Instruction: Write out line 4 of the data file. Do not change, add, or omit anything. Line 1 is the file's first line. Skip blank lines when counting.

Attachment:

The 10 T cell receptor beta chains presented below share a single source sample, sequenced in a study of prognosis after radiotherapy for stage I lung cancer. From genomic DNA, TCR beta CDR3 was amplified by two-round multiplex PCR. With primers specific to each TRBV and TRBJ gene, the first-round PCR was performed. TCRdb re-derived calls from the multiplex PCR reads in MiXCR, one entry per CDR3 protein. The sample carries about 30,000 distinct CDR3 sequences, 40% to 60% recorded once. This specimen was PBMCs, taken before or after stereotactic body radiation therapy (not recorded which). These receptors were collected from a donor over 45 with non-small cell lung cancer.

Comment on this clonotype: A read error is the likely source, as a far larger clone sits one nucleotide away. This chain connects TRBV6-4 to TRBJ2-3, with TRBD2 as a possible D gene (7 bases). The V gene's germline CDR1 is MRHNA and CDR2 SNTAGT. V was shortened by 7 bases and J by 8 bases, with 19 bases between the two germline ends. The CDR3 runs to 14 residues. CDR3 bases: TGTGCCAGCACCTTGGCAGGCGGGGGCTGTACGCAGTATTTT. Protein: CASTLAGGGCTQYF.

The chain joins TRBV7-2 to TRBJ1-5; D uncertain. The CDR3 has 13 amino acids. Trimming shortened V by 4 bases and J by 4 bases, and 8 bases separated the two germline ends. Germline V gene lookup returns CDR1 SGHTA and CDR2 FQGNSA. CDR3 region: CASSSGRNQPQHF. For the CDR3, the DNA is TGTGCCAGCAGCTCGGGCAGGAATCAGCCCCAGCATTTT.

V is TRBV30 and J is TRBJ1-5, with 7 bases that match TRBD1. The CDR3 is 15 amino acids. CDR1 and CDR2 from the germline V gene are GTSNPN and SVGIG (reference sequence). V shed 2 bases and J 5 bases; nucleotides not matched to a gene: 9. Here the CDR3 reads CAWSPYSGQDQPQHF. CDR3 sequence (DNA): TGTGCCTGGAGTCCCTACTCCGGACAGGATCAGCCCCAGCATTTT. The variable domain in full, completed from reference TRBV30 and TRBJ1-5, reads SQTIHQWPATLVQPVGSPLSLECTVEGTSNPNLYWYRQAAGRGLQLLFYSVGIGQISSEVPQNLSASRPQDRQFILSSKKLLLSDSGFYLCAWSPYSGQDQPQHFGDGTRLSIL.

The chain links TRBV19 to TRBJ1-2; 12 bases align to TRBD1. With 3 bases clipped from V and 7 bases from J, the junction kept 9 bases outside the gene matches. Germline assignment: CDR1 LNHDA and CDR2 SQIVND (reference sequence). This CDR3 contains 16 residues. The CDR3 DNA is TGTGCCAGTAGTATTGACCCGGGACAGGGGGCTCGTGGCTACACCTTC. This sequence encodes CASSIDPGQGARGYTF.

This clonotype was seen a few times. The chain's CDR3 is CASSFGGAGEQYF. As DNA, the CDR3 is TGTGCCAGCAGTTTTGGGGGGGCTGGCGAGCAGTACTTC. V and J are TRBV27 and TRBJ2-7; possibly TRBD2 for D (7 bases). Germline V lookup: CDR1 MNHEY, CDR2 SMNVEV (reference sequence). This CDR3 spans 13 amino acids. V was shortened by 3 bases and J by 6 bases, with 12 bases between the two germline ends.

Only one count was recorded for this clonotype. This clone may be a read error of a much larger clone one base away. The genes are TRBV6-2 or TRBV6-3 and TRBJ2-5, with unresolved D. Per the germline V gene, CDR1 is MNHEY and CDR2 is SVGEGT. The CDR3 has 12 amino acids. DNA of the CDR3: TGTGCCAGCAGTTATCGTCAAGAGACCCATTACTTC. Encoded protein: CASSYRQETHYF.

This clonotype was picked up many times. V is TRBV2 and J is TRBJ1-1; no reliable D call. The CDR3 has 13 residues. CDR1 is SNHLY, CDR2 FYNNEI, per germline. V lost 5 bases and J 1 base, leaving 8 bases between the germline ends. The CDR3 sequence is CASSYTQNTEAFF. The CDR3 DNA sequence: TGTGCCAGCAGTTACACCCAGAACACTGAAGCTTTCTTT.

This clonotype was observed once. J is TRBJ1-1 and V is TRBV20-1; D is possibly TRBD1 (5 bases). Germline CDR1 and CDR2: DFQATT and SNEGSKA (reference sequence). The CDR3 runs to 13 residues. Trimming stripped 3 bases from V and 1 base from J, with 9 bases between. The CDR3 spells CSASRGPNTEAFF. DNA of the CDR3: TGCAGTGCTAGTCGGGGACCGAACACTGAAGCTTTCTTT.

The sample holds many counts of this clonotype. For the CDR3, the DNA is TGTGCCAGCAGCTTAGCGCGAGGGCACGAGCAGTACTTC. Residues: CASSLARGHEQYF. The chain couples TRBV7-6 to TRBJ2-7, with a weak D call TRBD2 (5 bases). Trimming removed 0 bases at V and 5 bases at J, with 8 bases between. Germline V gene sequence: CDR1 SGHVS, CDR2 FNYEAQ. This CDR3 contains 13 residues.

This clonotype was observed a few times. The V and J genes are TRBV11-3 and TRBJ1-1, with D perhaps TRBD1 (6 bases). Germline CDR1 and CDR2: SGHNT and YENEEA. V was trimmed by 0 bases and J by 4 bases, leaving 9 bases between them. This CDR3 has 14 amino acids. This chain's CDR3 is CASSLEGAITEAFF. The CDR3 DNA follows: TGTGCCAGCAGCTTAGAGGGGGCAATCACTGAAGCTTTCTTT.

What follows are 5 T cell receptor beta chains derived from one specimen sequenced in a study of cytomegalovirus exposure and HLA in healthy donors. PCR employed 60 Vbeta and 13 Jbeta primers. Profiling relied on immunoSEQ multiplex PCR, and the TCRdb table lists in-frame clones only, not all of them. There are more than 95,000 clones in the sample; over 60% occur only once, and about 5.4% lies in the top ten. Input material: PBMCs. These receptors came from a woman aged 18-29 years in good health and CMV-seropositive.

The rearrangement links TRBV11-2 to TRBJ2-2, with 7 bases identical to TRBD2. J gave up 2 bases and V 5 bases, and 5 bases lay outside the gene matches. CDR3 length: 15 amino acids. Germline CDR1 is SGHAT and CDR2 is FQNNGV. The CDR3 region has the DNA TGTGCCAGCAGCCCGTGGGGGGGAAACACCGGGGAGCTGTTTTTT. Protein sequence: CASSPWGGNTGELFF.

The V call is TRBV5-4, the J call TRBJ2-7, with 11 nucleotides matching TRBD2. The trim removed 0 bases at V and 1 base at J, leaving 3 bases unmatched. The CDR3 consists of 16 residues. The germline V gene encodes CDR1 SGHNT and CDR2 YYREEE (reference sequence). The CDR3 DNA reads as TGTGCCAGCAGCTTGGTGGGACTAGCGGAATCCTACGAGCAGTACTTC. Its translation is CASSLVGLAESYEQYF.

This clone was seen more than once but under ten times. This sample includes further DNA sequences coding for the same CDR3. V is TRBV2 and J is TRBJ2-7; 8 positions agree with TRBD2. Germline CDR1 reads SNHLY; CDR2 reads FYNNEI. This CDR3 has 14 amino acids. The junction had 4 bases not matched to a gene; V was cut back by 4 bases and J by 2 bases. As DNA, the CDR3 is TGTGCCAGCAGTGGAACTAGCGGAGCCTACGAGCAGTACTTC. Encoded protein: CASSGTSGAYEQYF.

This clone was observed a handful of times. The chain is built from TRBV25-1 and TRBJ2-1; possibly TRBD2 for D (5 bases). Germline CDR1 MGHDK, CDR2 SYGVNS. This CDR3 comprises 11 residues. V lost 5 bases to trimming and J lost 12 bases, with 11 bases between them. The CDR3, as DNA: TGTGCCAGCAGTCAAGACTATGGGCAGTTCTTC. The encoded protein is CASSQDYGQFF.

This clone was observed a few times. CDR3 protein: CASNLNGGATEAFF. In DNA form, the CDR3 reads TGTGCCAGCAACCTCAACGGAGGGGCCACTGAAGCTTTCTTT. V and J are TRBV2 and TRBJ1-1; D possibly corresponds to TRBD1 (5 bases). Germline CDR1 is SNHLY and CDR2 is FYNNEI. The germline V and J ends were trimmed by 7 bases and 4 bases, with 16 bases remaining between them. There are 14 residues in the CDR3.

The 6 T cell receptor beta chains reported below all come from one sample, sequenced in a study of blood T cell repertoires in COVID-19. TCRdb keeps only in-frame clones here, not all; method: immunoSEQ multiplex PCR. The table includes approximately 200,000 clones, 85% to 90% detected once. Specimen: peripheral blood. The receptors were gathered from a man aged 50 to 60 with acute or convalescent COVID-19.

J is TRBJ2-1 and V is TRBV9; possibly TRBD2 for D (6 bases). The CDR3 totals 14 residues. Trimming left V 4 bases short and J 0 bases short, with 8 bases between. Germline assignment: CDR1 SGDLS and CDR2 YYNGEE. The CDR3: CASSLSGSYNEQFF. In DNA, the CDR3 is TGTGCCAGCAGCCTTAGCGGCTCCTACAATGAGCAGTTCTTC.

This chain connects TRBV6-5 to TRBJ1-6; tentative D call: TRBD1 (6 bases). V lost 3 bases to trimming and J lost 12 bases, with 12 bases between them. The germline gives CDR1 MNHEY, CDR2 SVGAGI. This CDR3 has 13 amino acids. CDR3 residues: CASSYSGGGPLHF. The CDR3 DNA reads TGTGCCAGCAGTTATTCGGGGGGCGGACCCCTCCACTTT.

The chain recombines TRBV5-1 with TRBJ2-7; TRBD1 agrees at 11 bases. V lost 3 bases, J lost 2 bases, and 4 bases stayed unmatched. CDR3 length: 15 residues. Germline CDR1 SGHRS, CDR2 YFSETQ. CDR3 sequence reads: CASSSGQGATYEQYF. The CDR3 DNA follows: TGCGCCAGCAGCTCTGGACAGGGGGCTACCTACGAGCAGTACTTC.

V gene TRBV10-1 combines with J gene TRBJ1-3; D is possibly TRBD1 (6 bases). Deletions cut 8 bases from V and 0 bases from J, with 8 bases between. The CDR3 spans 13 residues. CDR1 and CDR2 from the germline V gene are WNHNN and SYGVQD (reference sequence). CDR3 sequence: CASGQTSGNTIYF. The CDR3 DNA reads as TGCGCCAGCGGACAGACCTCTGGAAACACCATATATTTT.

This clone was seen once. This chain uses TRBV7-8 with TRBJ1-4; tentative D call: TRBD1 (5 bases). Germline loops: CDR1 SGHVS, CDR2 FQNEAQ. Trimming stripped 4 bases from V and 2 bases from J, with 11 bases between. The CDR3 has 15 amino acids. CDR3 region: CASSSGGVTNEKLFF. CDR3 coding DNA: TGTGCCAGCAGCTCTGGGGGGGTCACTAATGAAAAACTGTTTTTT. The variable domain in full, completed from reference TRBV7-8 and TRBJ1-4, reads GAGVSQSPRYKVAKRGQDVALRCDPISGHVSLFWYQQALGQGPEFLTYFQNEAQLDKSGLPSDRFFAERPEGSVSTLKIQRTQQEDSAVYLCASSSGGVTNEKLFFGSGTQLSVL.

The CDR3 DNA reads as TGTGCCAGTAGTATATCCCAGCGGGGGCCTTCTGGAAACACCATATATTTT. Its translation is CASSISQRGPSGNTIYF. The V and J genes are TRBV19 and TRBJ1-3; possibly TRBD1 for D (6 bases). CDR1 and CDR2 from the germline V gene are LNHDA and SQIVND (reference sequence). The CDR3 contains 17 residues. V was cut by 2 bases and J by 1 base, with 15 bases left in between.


V is TRBV30 and J is TRBJ1-5, with 7 bases that match TRBD1. The CDR3 is 15 amino acids. CDR1 and CDR2 from the germline V gene are GTSNPN and SVGIG (reference sequence). V shed 2 bases and J 5 bases; nucleotides not matched to a gene: 9. Here the CDR3 reads CAWSPYSGQDQPQHF. CDR3 sequence (DNA): TGTGCCTGGAGTCCCTACTCCGGACAGGATCAGCCCCAGCATTTT. The variable domain in full, completed from reference TRBV30 and TRBJ1-5, reads SQTIHQWPATLVQPVGSPLSLECTVEGTSNPNLYWYRQAAGRGLQLLFYSVGIGQISSEVPQNLSASRPQDRQFILSSKKLLLSDSGFYLCAWSPYSGQDQPQHFGDGTRLSIL.